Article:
A group of residents in Vancouver’s West End say that City Hall is back-pedalling on its promise to increase density while maintaining affordability within their community.
The already dense neighbourhood is filled with condos, rental buildings and co-op buildings, and is home to many singles and elderly people who have been long established in the walking-friendly community. Eighty per cent of West End residents are renters, according to the 2016 census. With the city’s highest concentration of rental stock, it is everything that Vancouver purports to want for its citizens. But some residents say that liveability is coming under threat because of redevelopment.
Residents say they thought their area was already protected when they participated in countless hours of community meetings held to establish the West End Community Plan. The 30-year plan calls for substantial new density and a wall of high-rises along the major corridors. But many residents understood that it was also supposed to protect the quiet inner streets and include a six-storey building limit.
One of the principles for the overall direction of the plan was “to support a range of affordable housing options to meet the diverse needs of the community.”
Redevelopment of the corridors has rapidly progressed, but now there are signs that the quiet streets are under threat of redevelopment, too. Approval was given for an 11-storey luxury condo at 1150 Barclay, and it has sparked concerns that this is the start of a new building frenzy that will displace residents and transform the entire West End.
West End residents expected that change would occur, says Brad Anderson, a resident on Barclay Street and a lawyer. But he thought that agreed-upon policies had been established, and that the city would follow those policies.
“There’s recognition that some buildings needed to be replaced, but the agreement was they needed to be replaced with six-storey buildings – that was the plan. That’s the concern we have, that the way they are interpreting [the plan] means that the six-storey policy statement means nothing.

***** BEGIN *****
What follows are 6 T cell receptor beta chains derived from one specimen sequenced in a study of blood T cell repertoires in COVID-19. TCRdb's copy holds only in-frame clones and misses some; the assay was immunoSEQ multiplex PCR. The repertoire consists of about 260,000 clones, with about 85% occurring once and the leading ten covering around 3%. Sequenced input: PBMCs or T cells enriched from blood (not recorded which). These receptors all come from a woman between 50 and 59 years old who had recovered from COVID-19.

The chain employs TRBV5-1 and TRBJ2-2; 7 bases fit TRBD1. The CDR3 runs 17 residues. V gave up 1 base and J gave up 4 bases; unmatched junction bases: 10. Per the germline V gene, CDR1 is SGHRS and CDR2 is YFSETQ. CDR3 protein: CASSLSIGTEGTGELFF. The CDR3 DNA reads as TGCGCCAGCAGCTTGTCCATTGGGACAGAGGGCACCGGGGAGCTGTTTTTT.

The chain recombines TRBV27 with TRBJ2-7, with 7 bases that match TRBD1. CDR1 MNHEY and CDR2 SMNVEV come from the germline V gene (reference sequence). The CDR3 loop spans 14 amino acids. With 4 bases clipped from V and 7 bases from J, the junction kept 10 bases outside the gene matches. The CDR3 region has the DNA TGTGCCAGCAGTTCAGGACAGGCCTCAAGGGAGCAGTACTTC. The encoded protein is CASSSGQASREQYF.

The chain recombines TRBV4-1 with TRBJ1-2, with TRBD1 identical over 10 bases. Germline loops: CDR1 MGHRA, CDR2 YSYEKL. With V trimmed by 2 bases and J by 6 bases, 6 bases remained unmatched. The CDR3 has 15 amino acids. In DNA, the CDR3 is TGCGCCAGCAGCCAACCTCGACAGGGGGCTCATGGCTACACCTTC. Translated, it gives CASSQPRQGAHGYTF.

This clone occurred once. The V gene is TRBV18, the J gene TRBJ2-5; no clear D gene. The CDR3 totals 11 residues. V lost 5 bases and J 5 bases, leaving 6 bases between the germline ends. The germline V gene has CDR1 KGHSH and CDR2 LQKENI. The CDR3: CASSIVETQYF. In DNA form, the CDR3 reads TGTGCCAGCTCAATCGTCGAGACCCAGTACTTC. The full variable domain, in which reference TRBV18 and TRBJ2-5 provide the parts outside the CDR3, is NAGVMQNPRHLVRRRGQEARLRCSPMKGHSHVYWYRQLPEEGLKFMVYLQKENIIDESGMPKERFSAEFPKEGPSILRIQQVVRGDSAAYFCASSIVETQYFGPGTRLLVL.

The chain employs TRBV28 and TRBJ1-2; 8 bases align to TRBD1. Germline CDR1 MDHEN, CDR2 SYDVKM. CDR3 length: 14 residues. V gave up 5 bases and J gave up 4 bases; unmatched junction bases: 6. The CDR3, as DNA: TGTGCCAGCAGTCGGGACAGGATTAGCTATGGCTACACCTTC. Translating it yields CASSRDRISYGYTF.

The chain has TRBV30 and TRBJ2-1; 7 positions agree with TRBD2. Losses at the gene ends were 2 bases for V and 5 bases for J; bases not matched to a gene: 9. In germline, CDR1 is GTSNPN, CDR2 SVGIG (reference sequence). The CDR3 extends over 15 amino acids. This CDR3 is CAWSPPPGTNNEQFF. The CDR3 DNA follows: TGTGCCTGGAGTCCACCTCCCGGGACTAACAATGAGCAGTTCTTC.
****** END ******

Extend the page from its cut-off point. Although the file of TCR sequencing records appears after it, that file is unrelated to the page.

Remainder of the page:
“Yes, you have a discretion, but it should be informed by the West End Community Plan, which says six storeys. This is a pure money-grab development. There is no reason to go above six.”
The co-op at 1150 Barclay is a three-storey, 19-unit building, built in 1948, properly maintained and in good condition. It now sits empty, to be replaced by an 11-storey, 21-unit luxury condo building with townhomes at ground level and two levels of underground parking with two car stalls per unit.
The owners sold for nearly $1-million each, and an elderly lady in her 90s, who didn’t want to move, had to relocate to a seniors’ care centre, according to a neighbour. Because it was not a rezoning, and it complied with zoning that existed prior to the West End Community Plan, the developer doesn’t have to pay a community amenity contribution.
“There is a real feeling in the community that developers are just getting whatever they want,” Mr. Anderson says.
During the planning, residents saw colour-coded maps, with new laneway house infill density to be added to enrich the livability and character of their streets. The reality of what’s happening is different.
“The building right next to me is a little three-storey rental and now it’s sold,” Mr. Anderson says. “Developers who lost out on the feeding frenzy along the corridors are now moving into the neighbourhood.”
At the Development Permit Board and Advisory Panel meeting for 1150 Barclay, on April 30, Mr. Anderson pointed out that the plan has six policies, and the third is to maintain the six-storey height.
“This development only provides super high luxury condos and no social housing,” he told the meeting. “If this is allowed, it will set the precedent that future developments will only be high luxury buildings.”
Speaking at the meeting, Hernando Barlo, a resident at 1169 Nelson Street for 20 years, said he approved of the project because he understood the significant challenges that come with the site.
Sean Smith, resident at the same building, said the proposal was too large for the neighbourhood and the resulting units would be too expensive. “Imagine the asking price is well over $1.2-million [per unit]. Therefore this building does absolutely nothing to serve the average income of families and is not intended to serve the families of the city, but only benefits the wealthy [and] investors.”
Two other West End residents, Chris Karu and Navi Guraya, supported the project because they said it would offer hard-to-find larger units, useful for families.
The board supported it because of the two- and three-bedroom units, and they said it fit the requirements of both the zoning and the plan. Other buildings in the area are 10- to 12 storeys, and city staff pointed out the quality of the architecture and landscaping proposed.
Mr. Anderson also says the owners in the co-op who agreed to sell their units may have overlooked the downside. He says it takes time to get their money when they collectively sell, and in that time the market can radically change, and their money might not go so far after all.